In addition to the dialogue between the EU and Canadian executive branches, Members of the European Parliament and their Canadian counterparts meet regularly. Interparliamentary meetings (IPMs) are held annually, supplemented by other interparliamentary exchanges in working groups and between delegations. As well as being a forum for discussing ongoing negotiations, these meetings allow controversial issues — such as the environmental impact of tar sands and shale gas exploitation, fisheries policies and animal welfare issues (including seal hunting) — to be discussed. Parliament’s Delegation for Relations with Canada meets regularly throughout the year to prepare the interparliamentary meetings. The 40th IPM took place in Strasbourg in March 2019.

EU-Canada economic relations

The Comprehensive Economic and Trade Agreement (CETA) is the result of the positive developments in EU-Canada trade relations that have taken place over the past decade. The negotiations between the EU and Canada on CETA, launched in 2009, were concluded in 2014. The text was signed at the EU-Canada Summit on 30 October 2016 and Parliament gave its consent on 15 February 2017. It now needs to be ratified by the Member States in accordance with their internal constitutional provisions. Provisional application of the parts falling within the EU’s competence began on 21 September 2017.

This is the EU’s first comprehensive economic agreement with a highly industrialised country. The EU and Canada have opened their markets to one another’s goods, services and investments, including public procurement. During the first year of implementation, exports to Canada rose by 7% overall, with higher figures for machinery, pharmaceuticals and agricultural products.

CETA is also the first of the EU’s bilateral economic agreements to incorporate a special Investment Court System (ICS) for the settlement of investment disputes between investors and states. Because of its innovative nature and the fact that public debate on it has not been concluded in many countries, the ICS will be beyond the scope of the provisional application of CETA. Moreover, CETA contains a clear statement on the right of governments to regulate for public purposes as regards public health, safety, the environment, public morals, and social and consumer protection.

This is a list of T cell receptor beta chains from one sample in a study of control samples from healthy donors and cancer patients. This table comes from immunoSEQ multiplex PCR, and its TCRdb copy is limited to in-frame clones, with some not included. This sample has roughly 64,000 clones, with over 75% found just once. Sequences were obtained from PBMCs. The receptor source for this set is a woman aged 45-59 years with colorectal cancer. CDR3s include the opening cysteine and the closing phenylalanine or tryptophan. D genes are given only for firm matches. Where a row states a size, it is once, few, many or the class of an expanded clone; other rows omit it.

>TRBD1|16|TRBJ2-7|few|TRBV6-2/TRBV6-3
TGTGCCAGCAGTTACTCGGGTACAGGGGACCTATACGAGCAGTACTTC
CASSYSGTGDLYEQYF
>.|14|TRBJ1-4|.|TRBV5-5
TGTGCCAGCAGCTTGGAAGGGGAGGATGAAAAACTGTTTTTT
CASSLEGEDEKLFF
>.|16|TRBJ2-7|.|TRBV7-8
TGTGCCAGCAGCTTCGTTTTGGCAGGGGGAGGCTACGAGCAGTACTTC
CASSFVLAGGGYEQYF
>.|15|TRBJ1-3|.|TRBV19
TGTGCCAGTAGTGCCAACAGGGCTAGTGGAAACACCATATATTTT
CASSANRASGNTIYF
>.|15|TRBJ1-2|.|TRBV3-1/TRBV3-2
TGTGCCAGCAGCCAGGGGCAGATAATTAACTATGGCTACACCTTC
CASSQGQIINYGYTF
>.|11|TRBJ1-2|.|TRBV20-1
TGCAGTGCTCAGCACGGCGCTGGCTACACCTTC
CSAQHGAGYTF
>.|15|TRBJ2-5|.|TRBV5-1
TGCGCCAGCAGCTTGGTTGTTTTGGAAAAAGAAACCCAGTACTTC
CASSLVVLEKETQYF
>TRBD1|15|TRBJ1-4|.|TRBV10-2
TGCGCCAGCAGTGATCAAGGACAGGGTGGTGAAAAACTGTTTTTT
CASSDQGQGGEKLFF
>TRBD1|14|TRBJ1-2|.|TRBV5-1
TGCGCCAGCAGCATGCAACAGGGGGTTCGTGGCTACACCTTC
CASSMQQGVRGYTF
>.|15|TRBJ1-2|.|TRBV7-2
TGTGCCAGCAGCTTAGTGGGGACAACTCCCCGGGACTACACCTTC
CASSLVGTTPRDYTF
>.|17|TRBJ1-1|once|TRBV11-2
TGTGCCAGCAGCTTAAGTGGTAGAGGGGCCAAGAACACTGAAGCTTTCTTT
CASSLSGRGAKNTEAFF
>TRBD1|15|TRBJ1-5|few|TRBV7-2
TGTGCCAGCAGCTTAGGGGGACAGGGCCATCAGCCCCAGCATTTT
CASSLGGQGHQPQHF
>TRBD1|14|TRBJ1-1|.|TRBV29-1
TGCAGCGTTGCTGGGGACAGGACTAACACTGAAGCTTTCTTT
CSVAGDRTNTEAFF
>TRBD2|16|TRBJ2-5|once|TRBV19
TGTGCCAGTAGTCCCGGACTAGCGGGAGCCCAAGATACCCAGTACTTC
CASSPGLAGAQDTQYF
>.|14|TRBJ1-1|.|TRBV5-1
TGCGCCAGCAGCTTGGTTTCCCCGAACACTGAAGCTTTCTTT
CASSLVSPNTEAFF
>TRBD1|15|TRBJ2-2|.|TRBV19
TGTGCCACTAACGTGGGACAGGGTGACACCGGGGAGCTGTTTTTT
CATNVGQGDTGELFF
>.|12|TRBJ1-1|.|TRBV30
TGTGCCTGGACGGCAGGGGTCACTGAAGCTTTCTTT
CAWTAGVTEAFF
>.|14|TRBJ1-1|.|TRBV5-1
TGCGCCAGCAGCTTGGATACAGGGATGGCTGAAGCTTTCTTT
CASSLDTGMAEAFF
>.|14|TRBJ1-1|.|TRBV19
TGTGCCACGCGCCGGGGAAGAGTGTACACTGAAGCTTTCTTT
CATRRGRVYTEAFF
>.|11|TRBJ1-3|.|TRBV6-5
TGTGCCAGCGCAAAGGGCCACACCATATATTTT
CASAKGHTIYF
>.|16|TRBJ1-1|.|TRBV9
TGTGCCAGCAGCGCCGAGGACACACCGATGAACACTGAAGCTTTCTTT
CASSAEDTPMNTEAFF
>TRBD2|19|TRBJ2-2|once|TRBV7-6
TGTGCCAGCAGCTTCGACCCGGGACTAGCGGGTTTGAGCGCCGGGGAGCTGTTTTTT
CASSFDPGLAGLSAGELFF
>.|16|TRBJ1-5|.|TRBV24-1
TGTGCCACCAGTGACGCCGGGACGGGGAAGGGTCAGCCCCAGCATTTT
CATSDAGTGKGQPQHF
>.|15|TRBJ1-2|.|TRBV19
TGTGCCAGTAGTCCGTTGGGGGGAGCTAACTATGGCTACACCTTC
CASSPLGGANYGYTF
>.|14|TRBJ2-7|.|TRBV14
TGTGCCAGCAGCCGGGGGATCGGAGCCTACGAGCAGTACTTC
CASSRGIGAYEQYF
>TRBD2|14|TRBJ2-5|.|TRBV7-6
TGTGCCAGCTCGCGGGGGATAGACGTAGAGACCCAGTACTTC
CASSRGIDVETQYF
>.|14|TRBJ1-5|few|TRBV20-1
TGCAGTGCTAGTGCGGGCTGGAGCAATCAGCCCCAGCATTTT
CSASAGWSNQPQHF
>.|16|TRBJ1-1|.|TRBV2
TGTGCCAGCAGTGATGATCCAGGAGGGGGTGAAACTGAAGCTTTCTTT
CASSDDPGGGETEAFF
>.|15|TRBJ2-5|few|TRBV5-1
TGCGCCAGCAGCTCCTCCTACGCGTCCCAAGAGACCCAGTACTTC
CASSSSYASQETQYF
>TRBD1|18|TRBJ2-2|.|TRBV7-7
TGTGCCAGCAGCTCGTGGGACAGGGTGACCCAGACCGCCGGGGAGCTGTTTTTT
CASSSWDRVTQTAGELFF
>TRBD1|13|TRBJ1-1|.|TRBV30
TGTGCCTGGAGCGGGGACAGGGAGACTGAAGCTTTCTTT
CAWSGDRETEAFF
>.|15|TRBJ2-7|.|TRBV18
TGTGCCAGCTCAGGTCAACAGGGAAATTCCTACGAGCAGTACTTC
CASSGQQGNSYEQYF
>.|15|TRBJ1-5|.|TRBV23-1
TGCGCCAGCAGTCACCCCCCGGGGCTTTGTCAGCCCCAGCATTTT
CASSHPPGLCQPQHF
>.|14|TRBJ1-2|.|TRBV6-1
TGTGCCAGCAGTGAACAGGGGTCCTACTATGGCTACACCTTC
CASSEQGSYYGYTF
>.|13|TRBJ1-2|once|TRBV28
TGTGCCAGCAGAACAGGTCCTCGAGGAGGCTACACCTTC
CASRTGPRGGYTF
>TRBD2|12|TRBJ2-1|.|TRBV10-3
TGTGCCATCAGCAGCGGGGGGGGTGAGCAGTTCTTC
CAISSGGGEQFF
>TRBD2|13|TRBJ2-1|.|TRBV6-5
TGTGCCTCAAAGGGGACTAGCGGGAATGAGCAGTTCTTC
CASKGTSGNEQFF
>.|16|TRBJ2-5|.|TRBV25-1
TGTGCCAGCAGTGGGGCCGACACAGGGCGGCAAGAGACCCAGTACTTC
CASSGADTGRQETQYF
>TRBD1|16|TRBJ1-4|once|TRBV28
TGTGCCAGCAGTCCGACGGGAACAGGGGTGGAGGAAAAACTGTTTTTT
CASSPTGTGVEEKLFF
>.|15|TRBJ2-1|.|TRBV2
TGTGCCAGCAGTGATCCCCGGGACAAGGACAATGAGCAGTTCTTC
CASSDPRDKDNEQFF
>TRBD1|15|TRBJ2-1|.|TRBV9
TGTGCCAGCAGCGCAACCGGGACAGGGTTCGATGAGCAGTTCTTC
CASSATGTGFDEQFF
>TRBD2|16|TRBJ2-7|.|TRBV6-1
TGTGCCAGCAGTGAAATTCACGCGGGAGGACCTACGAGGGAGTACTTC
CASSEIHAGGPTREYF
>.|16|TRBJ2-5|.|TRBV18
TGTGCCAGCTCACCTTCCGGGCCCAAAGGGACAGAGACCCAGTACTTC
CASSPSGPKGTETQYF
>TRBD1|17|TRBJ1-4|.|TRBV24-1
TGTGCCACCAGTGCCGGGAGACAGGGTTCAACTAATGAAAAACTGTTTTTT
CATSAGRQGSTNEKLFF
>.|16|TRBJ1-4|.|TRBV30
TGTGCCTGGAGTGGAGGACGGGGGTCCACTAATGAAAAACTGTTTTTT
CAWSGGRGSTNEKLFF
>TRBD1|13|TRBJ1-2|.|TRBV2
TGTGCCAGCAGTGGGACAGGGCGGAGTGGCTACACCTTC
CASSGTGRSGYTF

Both Canada and the EU have been hit by the new US tariffs on steel and aluminium and share the view that the tariffs are neither justified economically nor compatible with WTO rules. As a consequence, the EU and Canada, together with other defenders of the rules-based trade order, have intensified their dialogue on trade issues.

In 2018, the EU was Canada’s second-largest trading partner after the US, accounting for 7.6% of Canada’s total combined exports and imports of goods. In 2018, the EU exported goods worth EUR 41.4 billion to Canada and absorbed Canadian goods valued at EUR 31 billion. Canada ranked 10th among the EU’s international trading partners in 2018. Machinery, transport equipment and chemicals are among the main goods traded between the two partners.

EU-Canada trade in goods 2016-2018 (EUR billion)

Year EU goods imports from Canada EU goods exports to Canada EU balance (goods)
2016 29.0 35.2 + 6.2
2017 31.5 37.7 + 6.2
2018 31.0 41.4 + 10.4

Source: European Commission, DG TRADE

Trade in services is an important part of the EU-Canada trade relationship. In 2017, the value of EU exports of services to Canada increased, compared with 2014, to EUR 21.7 billion, and the EU’s imports of services from Canada increased to EUR 13.2 billion. Transport, travel, insurance and communications are some examples of services traded frequently between the EU and Canada.

EU-Canada trade in services 2015-2017 (EUR billion)

Year EU service imports from Canada EU service exports to Canada EU balance (services)
2015 12.6 19.4 + 6.8
2016 12.1 20.2 + 8.1
2017 13.2 21.7 + 8.5

Source: European Commission, DG TRADE

In terms of foreign direct investment (FDI), the EU has invested more in Canada than Canada has in the EU. In 2017, the EU’s outward FDI stocks in Canada amounted to EUR 304.8 billion. Canadian stocks in the EU were valued at EUR 293.0 billion.

EU-Canada bilateral investment stocks (EUR billion)

Year Canadian FDI stocks in the EU EU FDI stocks in Canada Balance
2017 293.0 304.8 + 11.8

Source: European Commission, DG TRADE


Tuula Turunen / Wolfgang Igler